Sunday, March 10, 2019

Will the foredune stand?


Erosion from Lake Michigan has been gradually eroding foredunes from the Wisconsin state line down into Beach Park. There are many factors contributing to this, some of which are too complex for this simple blog post. We have come to love each and every one of these rare dune species as if they were our brothers, sisters, children, grandchildren. And we do what we can to share our love of these special places with all we meet. So....

Please do ask the questions:  How do we help raise awareness of first principles of botany, ecology, consilience, in our local communities? How do we best steward the land that we love? How do we build empathy and understanding towards others, and all living creatures, so that all are treated with care and respect? How do we come together in community to make the world sustainable for all?

Investments in botanical knowledge pay off!

For my friends who missed it: this year I finally took the plunge and invested in my growing love of botany: The Wilhelm-Rericha seminar series sponsored by Conservation Research Institute. It is a six part series, with three five-hour classroom sessions, and three full-day seminars on the flora, geology, pollinators, and ecology of our Southern Lake Michigan region. The first day was a deep dive into the study of native bees and consilience. 

What is consilience? E.O. Wilson wrote a book about it. I will refer you there. But basically it's an understanding that in nature, all things work together, with the resulting awareness that the loss of one thing is a loss to all of us. To quote Aldo Leopold, "The first principle of intelligent tinkering is to keep all the parts." 

What's alarming is the rapidly growing use of neonic insecticides, which have devastated all our pollinator populations. We need our bees, at the very least to pollinate our food plants, but also because they are an integral part of Nature's gift to us.

Also: the latest updates to Common Plant Families of the Chicago Region are now available here:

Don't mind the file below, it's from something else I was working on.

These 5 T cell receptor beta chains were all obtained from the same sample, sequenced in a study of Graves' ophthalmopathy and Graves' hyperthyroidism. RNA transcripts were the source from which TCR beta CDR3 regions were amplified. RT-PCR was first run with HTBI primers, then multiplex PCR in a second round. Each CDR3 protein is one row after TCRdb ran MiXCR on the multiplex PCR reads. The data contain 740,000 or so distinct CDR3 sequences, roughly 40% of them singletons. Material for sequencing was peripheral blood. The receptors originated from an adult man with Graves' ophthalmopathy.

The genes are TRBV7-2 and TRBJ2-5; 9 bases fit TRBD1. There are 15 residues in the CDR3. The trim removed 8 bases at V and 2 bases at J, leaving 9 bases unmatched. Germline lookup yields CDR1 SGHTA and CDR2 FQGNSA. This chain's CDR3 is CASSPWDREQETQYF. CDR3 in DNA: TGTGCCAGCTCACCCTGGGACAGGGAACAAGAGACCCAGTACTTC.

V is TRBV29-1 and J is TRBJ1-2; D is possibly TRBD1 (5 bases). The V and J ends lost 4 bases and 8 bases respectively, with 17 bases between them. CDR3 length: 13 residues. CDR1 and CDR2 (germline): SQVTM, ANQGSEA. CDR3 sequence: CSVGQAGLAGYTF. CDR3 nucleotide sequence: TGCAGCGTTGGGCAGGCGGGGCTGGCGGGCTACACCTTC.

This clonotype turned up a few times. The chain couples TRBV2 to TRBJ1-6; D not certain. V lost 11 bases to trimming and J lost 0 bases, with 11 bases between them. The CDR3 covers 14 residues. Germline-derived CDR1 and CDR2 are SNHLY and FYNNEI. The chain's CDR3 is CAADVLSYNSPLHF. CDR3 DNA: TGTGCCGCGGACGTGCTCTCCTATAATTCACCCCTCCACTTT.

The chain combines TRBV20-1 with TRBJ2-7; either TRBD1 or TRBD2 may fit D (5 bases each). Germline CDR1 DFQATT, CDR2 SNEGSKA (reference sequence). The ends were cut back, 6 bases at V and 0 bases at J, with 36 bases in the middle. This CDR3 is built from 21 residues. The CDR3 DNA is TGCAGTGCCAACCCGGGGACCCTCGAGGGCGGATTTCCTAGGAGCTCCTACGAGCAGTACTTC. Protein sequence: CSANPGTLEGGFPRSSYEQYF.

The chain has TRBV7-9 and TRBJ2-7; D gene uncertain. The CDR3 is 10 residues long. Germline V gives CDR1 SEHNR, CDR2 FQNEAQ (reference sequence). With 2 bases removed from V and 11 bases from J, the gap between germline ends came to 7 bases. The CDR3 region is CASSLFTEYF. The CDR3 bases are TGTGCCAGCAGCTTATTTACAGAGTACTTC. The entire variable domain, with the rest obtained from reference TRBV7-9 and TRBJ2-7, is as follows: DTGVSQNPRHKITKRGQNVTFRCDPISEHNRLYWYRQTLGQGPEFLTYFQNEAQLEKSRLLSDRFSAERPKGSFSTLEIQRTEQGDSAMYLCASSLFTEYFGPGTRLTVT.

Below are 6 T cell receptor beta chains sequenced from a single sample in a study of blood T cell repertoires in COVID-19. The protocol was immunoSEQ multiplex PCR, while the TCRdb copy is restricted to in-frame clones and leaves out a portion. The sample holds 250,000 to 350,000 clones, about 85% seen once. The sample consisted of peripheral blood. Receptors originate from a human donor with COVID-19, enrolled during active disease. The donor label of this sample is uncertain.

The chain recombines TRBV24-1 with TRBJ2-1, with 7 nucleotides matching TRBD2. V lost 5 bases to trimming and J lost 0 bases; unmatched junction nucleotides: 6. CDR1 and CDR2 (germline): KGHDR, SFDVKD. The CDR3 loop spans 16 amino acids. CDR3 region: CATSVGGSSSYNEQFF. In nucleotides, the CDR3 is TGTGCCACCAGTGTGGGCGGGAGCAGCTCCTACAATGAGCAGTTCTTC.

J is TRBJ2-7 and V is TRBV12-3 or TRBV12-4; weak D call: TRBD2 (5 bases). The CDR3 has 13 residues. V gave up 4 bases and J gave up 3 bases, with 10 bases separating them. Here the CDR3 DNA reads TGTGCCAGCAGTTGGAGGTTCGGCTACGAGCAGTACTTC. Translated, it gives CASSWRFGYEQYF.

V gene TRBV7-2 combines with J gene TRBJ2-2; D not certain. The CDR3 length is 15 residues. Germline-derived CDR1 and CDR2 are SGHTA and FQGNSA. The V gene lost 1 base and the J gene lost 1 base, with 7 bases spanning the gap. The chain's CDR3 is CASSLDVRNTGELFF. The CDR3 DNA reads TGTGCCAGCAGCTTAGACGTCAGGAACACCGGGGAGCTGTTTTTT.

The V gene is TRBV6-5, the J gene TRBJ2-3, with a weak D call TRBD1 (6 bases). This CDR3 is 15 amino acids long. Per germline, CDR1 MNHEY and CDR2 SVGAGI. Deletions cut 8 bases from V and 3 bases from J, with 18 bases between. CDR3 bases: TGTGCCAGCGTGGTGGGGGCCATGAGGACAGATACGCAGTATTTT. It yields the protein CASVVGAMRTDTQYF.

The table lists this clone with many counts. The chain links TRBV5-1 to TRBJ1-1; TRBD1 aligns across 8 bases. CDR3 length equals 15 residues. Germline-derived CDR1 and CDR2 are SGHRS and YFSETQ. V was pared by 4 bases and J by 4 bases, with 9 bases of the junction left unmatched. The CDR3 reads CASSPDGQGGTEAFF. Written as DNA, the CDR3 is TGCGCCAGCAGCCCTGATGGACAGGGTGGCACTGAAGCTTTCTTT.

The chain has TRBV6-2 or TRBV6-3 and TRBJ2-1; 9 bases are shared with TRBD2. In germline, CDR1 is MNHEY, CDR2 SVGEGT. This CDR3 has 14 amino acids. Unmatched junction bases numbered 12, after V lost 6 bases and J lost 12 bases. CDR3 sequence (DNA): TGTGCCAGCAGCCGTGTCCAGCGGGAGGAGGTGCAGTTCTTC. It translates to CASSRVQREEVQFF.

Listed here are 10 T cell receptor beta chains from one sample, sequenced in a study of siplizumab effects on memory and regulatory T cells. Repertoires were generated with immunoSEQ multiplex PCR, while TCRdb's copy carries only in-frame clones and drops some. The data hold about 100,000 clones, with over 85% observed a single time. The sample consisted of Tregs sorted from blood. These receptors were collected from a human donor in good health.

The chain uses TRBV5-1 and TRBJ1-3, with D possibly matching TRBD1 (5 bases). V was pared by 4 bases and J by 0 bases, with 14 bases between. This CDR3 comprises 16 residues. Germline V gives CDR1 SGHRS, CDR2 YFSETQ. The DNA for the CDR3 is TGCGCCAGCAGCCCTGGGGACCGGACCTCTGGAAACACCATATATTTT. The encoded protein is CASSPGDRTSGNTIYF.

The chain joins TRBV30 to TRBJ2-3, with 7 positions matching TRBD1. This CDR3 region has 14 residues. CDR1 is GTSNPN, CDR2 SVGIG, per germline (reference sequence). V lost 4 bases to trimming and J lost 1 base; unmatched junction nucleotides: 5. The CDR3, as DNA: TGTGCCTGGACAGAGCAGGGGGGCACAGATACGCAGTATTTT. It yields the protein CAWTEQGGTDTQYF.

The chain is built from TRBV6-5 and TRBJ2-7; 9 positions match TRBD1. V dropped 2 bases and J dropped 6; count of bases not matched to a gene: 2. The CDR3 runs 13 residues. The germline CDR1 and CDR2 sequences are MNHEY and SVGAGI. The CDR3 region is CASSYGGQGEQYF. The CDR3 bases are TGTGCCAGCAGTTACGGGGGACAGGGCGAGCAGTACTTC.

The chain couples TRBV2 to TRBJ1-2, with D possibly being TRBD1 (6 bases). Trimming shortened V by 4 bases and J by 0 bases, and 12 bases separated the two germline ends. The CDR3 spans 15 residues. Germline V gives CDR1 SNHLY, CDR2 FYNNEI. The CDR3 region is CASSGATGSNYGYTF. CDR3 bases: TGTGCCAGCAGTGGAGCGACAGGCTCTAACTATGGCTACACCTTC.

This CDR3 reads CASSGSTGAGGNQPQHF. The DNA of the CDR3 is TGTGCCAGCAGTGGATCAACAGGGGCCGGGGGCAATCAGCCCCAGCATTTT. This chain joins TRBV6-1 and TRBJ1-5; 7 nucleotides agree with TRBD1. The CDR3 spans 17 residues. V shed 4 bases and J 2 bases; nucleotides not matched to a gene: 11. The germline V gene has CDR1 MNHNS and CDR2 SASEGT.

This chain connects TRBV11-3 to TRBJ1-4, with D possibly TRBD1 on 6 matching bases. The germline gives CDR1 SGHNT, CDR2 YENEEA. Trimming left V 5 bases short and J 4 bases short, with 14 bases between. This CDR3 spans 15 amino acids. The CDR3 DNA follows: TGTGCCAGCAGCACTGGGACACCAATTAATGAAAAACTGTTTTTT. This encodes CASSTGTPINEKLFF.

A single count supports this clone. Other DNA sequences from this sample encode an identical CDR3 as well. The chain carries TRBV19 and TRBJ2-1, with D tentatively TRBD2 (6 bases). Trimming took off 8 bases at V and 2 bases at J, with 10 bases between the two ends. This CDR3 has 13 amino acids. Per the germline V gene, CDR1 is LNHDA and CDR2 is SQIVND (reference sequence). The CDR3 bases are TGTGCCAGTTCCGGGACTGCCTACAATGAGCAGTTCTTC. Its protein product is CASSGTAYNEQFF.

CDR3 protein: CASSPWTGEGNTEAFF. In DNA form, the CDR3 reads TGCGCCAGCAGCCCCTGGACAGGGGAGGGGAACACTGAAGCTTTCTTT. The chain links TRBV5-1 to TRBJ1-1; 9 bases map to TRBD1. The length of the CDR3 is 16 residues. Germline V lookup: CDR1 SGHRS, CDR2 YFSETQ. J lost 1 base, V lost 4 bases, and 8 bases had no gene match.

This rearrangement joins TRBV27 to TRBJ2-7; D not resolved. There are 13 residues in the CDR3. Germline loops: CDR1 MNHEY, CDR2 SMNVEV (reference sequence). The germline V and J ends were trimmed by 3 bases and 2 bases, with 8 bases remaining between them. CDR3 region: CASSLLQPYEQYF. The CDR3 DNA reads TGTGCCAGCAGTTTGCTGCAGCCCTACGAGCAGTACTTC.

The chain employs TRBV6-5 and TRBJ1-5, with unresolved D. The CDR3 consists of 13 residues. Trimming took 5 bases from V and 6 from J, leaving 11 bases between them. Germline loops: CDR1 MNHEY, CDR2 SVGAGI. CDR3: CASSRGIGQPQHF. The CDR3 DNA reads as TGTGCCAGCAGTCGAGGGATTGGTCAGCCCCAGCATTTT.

https://fieldguides.fieldmuseum.org/guides/guide/503

I was fortunate to  recruit the renowned Dr. Gerould Wilhelm to review the pages last year and add very helpful information. We are in the process of adding seven more pages to the series. Hopefully that will be complete by the end of this year.

And... we are also in conversation with the Illinois chapter of the Nature Conservancy regarding designing more bandanas for their stewardship volunteers - stay posted!

Monday, April 3, 2017

What's not to love about watercolor pencils?

'Get out of the comfort zone! Do something different.' Well, that's what my inner muse told me anyway. My two artistic nemeses are landscape painting and watercolor pencil, so - you guessed it! - I'm tackling them both at one time. An invitation to teach a new class - the afternoon of June 14th, Camp Bullfrog Lake - started it all.

I really enjoyed teaching the colored pencil workshops for the American Society of Botanical Arts grant a few years ago, and this will be an extension of that program. The workshop is being sponsored by the Forest Preserves of Cook County, with whom I will be working as Artist-in-Residence for 2017, visiting and drawing their beautiful campgrounds. This is a new venture for both of us!!

Watercolor pencil combines both the best and the worst of colored pencil and watercolor. It has unique challenges:
•  the colors of each pencil is often no clue as to how the tones will look once water is applied;
•  each set of 12 we tried (across 15 different brands) had different color ranges;